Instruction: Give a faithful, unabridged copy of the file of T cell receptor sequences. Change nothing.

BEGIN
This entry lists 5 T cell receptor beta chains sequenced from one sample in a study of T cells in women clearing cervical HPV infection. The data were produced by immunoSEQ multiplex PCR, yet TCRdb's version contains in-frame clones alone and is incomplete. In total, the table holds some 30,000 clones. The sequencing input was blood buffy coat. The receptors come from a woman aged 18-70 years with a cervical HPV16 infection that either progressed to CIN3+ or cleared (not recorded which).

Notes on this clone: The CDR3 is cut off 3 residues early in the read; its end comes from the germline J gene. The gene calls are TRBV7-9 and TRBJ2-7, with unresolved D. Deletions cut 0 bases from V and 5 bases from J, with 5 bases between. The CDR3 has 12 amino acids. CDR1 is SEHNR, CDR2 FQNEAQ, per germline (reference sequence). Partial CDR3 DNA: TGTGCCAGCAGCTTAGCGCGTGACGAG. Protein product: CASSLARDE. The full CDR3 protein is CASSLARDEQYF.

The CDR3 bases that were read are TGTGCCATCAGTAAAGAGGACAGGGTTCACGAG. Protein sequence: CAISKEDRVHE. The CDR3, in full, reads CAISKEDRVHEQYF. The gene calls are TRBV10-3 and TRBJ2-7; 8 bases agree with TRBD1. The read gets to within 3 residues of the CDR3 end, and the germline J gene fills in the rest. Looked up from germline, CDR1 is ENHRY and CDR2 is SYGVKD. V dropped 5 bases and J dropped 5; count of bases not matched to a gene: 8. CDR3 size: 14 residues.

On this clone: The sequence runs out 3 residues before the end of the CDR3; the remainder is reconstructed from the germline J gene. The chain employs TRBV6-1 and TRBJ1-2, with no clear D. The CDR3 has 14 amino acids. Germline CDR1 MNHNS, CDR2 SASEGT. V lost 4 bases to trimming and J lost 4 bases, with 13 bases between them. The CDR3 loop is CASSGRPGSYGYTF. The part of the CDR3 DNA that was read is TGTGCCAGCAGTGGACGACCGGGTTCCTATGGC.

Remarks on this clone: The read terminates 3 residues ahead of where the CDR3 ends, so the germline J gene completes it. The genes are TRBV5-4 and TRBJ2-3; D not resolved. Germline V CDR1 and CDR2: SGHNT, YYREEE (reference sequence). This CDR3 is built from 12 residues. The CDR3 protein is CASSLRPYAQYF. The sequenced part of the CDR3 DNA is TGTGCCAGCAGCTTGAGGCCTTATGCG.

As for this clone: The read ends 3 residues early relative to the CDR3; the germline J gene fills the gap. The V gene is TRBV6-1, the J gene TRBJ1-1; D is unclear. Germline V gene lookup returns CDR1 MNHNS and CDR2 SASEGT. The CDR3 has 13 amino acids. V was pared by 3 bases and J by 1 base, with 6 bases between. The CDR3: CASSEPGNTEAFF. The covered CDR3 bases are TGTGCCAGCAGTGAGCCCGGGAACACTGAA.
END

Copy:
This entry lists 5 T cell receptor beta chains sequenced from one sample in a study of T cells in women clearing cervical HPV infection. The data were produced by immunoSEQ multiplex PCR, yet TCRdb's version contains in-frame clones alone and is incomplete. In total, the table holds some 30,000 clones. The sequencing input was blood buffy coat. The receptors come from a woman aged 18-70 years with a cervical HPV16 infection that either progressed to CIN3+ or cleared (not recorded which).

Notes on this clone: The CDR3 is cut off 3 residues early in the read; its end comes from the germline J gene. The gene calls are TRBV7-9 and TRBJ2-7, with unresolved D. Deletions cut 0 bases from V and 5 bases from J, with 5 bases between. The CDR3 has 12 amino acids. CDR1 is SEHNR, CDR2 FQNEAQ, per germline (reference sequence). Partial CDR3 DNA: TGTGCCAGCAGCTTAGCGCGTGACGAG. Protein product: CASSLARDE. The full CDR3 protein is CASSLARDEQYF.

The CDR3 bases that were read are TGTGCCATCAGTAAAGAGGACAGGGTTCACGAG. Protein sequence: CAISKEDRVHE. The CDR3, in full, reads CAISKEDRVHEQYF. The gene calls are TRBV10-3 and TRBJ2-7; 8 bases agree with TRBD1. The read gets to within 3 residues of the CDR3 end, and the germline J gene fills in the rest. Looked up from germline, CDR1 is ENHRY and CDR2 is SYGVKD. V dropped 5 bases and J dropped 5; count of bases not matched to a gene: 8. CDR3 size: 14 residues.

On this clone: The sequence runs out 3 residues before the end of the CDR3; the remainder is reconstructed from the germline J gene. The chain employs TRBV6-1 and TRBJ1-2, with no clear D. The CDR3 has 14 amino acids. Germline CDR1 MNHNS, CDR2 SASEGT. V lost 4 bases to trimming and J lost 4 bases, with 13 bases between them. The CDR3 loop is CASSGRPGSYGYTF. The part of the CDR3 DNA that was read is TGTGCCAGCAGTGGACGACCGGGTTCCTATGGC.

Remarks on this clone: The read terminates 3 residues ahead of where the CDR3 ends, so the germline J gene completes it. The genes are TRBV5-4 and TRBJ2-3; D not resolved. Germline V CDR1 and CDR2: SGHNT, YYREEE (reference sequence). This CDR3 is built from 12 residues. The CDR3 protein is CASSLRPYAQYF. The sequenced part of the CDR3 DNA is TGTGCCAGCAGCTTGAGGCCTTATGCG.

As for this clone: The read ends 3 residues early relative to the CDR3; the germline J gene fills the gap. The V gene is TRBV6-1, the J gene TRBJ1-1; D is unclear. Germline V gene lookup returns CDR1 MNHNS and CDR2 SASEGT. The CDR3 has 13 amino acids. V was pared by 3 bases and J by 1 base, with 6 bases between. The CDR3: CASSEPGNTEAFF. The covered CDR3 bases are TGTGCCAGCAGTGAGCCCGGGAACACTGAA.